I don't want to think of others behaving towards my children as I shamefully behaved towards others. I hang my head now that I wasn't an advocate for these people but I was a 20 something with issues of my own! What is scary is how easy it is, even in my current position to slip into the prejudices ingrained in my behaviour over 34 years. I'm aware of them now at least.
But yes, when I first saw these videos I scoffed, for about 30 secs then caught myself as I realised. This is Cody in 20 years time. This is Jesse showing off her collection of teletubbies toys.

When the doorbell goes I welcome the gasman in with a smile now. We give him treats to give his beloved dog companion. One tiny change at a time to drive this natural reactions away.

I'm not blaming myself or anyone else for my prejudices. I'm acknowledging that they informed my life and still do but the difference now is a self awareness that shocks me when I go back to pre diagnosis behaviour. I can argue it was a 'different time' before the public were as aware as they are now but I can't help thinking "I wish I'd been just a little bit nicer now, after all, how was I to know these people were my future children."


8 comments:

Sarah said...

Brave post! It is hard for us to see our own faults until we are faced with a more personal view.

I understand your not wanting to have your kids in mainstreamed classrooms because of how the kids might treat them. I chose to put my son there right in the middle of everything and let the kids have a go with him. I feel for us it is important for the other kids to know that James isn't going anywhere and they had better find a way to include him because he will find a way to be involved if they don't. So far it has been mostly successful. The school he goes to is great! PEACE from the Laughter, Could be the Missing Piece mum!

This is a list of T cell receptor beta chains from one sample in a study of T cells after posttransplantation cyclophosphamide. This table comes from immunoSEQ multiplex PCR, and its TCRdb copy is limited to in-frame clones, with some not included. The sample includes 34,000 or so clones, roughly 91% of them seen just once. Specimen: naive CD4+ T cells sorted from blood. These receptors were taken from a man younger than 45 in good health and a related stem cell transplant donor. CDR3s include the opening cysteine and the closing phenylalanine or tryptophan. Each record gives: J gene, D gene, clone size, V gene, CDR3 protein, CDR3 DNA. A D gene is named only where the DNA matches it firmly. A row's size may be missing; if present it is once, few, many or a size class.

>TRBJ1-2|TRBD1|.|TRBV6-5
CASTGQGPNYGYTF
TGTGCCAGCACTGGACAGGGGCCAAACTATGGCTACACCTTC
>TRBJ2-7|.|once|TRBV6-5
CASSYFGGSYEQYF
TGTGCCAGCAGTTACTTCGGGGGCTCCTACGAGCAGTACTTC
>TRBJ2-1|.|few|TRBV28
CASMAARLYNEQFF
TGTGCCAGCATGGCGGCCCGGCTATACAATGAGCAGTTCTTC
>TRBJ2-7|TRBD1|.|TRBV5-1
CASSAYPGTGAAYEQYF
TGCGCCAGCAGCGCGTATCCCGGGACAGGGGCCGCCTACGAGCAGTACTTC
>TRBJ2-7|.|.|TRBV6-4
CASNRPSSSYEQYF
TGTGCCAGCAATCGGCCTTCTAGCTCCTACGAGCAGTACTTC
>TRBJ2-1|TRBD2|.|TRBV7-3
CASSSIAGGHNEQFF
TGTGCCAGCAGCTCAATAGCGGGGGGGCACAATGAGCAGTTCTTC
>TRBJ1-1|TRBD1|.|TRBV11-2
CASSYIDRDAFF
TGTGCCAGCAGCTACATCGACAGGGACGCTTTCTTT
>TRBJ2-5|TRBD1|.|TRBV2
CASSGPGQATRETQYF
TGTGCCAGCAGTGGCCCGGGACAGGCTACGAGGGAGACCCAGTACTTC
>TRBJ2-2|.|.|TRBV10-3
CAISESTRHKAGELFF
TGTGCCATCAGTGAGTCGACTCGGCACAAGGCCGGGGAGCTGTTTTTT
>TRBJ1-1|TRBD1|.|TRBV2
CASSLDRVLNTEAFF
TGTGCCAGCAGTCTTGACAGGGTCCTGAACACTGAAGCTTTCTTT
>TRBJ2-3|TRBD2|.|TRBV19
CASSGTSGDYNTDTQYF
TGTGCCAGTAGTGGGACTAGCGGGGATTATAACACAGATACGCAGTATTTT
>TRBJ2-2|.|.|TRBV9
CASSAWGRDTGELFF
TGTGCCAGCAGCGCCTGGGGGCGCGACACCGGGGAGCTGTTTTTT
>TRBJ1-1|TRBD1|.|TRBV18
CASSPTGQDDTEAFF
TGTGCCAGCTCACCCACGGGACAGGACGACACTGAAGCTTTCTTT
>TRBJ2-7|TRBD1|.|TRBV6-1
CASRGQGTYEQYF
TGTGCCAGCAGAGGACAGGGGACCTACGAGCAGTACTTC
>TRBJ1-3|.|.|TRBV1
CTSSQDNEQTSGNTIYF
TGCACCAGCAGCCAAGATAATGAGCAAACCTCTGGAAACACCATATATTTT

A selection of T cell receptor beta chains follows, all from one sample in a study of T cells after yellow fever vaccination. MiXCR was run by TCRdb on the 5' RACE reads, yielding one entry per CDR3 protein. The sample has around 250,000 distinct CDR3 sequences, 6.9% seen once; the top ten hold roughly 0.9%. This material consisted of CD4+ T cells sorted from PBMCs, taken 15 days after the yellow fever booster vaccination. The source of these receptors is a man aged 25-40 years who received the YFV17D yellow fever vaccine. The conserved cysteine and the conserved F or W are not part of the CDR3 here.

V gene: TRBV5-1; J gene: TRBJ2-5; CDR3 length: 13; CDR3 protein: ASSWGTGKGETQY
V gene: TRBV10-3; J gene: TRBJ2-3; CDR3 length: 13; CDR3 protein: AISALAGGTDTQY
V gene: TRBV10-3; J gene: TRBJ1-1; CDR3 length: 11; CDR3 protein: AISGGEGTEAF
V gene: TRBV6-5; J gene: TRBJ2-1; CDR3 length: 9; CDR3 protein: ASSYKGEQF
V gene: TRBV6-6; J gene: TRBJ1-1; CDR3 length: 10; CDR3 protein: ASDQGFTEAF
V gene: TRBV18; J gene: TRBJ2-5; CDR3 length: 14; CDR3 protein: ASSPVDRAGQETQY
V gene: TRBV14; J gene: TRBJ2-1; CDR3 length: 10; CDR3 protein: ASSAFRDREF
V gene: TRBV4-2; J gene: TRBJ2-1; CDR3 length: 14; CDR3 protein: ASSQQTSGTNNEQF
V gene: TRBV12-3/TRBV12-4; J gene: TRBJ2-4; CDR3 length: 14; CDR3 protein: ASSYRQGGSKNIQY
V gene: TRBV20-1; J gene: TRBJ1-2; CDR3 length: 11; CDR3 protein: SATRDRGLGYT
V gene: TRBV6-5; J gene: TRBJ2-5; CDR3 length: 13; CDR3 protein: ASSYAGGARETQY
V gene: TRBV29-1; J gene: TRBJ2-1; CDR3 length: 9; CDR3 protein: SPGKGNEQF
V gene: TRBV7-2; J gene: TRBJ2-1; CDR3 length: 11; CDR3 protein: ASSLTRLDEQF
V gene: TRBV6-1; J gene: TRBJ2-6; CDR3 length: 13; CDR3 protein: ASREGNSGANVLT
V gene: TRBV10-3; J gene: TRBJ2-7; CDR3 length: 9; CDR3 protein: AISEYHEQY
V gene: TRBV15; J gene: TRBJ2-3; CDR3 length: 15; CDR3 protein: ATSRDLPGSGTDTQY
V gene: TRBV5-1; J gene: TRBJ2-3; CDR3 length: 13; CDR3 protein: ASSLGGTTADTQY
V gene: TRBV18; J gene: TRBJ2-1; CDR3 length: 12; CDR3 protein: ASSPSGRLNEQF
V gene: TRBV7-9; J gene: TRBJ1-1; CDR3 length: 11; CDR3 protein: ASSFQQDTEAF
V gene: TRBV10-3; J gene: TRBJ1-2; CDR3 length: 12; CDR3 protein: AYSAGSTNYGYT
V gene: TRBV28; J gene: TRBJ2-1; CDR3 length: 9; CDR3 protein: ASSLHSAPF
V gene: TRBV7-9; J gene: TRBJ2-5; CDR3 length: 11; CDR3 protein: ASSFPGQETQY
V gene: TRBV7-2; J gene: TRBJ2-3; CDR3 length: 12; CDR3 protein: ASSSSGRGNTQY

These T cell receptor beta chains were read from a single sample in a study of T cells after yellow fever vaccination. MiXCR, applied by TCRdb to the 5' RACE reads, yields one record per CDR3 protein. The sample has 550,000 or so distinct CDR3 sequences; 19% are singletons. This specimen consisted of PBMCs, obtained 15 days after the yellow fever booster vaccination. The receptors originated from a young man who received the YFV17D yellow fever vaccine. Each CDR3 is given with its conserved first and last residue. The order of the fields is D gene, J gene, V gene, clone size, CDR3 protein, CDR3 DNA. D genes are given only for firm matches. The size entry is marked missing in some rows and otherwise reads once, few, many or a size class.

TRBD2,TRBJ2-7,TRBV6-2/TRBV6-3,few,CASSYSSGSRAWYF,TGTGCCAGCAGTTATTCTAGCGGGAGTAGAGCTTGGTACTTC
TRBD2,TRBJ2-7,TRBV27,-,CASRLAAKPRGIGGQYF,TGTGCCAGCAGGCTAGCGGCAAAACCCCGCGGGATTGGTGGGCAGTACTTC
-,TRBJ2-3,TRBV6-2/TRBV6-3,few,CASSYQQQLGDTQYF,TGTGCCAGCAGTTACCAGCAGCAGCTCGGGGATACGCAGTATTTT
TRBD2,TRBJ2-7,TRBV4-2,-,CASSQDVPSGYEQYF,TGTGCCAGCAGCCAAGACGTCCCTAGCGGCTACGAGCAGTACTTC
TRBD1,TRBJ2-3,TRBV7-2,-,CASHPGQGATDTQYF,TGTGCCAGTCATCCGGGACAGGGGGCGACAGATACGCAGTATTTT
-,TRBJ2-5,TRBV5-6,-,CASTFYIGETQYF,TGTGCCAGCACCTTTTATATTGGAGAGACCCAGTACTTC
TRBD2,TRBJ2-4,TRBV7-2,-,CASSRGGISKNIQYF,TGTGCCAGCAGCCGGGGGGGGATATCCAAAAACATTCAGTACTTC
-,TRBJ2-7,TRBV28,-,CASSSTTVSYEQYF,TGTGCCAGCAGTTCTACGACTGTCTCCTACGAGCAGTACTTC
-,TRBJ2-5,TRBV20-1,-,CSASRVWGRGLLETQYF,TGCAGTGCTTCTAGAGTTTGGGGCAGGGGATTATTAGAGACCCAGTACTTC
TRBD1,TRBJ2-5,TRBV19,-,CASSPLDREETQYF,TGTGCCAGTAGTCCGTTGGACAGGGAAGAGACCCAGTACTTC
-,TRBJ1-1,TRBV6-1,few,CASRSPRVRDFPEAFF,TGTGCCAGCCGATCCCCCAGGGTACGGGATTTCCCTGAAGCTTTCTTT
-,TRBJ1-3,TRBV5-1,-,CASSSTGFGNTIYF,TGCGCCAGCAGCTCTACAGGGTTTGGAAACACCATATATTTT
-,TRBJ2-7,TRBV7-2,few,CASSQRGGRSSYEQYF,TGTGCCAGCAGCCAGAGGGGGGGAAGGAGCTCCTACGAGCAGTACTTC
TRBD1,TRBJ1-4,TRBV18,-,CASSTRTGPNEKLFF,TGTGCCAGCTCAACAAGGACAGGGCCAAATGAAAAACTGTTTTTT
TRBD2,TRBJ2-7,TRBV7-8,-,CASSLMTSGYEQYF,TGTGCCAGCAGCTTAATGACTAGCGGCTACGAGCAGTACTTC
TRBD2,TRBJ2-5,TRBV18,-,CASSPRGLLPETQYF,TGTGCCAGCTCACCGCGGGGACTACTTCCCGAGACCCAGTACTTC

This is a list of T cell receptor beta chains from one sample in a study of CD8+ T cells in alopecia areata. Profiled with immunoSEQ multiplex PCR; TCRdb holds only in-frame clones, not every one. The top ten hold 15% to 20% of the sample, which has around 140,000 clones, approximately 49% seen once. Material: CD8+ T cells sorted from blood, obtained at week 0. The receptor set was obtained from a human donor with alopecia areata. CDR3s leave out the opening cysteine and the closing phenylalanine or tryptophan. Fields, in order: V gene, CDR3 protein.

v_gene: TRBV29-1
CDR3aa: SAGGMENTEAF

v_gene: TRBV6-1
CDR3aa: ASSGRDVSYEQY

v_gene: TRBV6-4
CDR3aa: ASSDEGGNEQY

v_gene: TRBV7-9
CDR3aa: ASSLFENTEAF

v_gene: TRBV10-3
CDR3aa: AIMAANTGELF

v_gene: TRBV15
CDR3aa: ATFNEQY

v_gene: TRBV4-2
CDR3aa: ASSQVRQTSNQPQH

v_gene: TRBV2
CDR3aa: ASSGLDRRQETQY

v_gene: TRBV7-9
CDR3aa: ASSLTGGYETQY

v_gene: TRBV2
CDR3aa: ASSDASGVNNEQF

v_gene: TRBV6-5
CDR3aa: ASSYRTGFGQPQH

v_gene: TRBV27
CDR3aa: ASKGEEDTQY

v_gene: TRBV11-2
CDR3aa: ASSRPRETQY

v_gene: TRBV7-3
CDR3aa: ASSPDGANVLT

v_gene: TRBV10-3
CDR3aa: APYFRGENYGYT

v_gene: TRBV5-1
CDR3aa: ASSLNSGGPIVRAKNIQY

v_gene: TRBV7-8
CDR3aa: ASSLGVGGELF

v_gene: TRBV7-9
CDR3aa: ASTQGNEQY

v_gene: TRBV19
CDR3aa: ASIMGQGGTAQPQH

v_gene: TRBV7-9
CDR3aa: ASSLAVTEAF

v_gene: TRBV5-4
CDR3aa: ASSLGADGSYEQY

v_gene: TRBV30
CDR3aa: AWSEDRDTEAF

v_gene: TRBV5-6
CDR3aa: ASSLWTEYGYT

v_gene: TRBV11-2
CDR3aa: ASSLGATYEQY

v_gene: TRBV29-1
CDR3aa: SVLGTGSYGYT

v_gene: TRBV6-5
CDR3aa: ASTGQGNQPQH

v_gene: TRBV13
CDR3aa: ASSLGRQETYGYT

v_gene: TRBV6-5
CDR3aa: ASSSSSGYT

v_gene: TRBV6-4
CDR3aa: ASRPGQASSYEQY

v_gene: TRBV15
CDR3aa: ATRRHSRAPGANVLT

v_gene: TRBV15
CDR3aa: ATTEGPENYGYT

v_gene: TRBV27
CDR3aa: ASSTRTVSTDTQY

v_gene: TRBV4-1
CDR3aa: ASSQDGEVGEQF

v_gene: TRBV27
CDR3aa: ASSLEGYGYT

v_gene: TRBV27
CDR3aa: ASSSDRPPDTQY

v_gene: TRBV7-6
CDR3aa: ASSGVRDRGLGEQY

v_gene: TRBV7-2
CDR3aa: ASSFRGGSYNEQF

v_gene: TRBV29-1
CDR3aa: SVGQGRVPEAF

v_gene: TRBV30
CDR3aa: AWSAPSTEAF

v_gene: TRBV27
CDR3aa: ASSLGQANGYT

mama said...

thanks sarah...i knew my kids couldnt cope in mainstream anyway so i was kinda saved having to make the decision. in the end you want to wrap them in cotton wool but its not gonna help in the long run!

Catherine said...

you're doing the right thing. monitoring him is the best thing you can do to avoid adopting actions that are not good for them. being aware of everything is good. autism has lot of causes that's why we need to be aware of it.

Hannah Smith said...

When parents find that their children are having any disorder like aspergers and dyspraxia then obviously its very hard for them to accept it.
Only few parents can actually behave like bravo and support their children.
Thanks for sharing this motivational post.
Loved reading it.

Reference: what is aspergers

micheal clark said...

Great Post! It's very nice to read this info from someone that actually knows what they are talking about.
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ClairePowisHR said...

My youngest initially found it hard at mainstream primary school (Aspergers) as the other children did not share his (often bizarre)interests, enthusiasm and energy but they soon learned his ways (with support from school)and he has now grown up with kids who accept him and he has some genuine friends as a result. I totally agree that you need to work hard to protect their self esteem as children. I have the same battle with Youtube but mine is lego related!!

Angelica Smith said...

Half of the task is got done by parental support. I feel very nice when someone share his/her positive views and its good to know that people now understand all the facts about dyspraxia. A small support of surrounding can bring a great change in someone's life.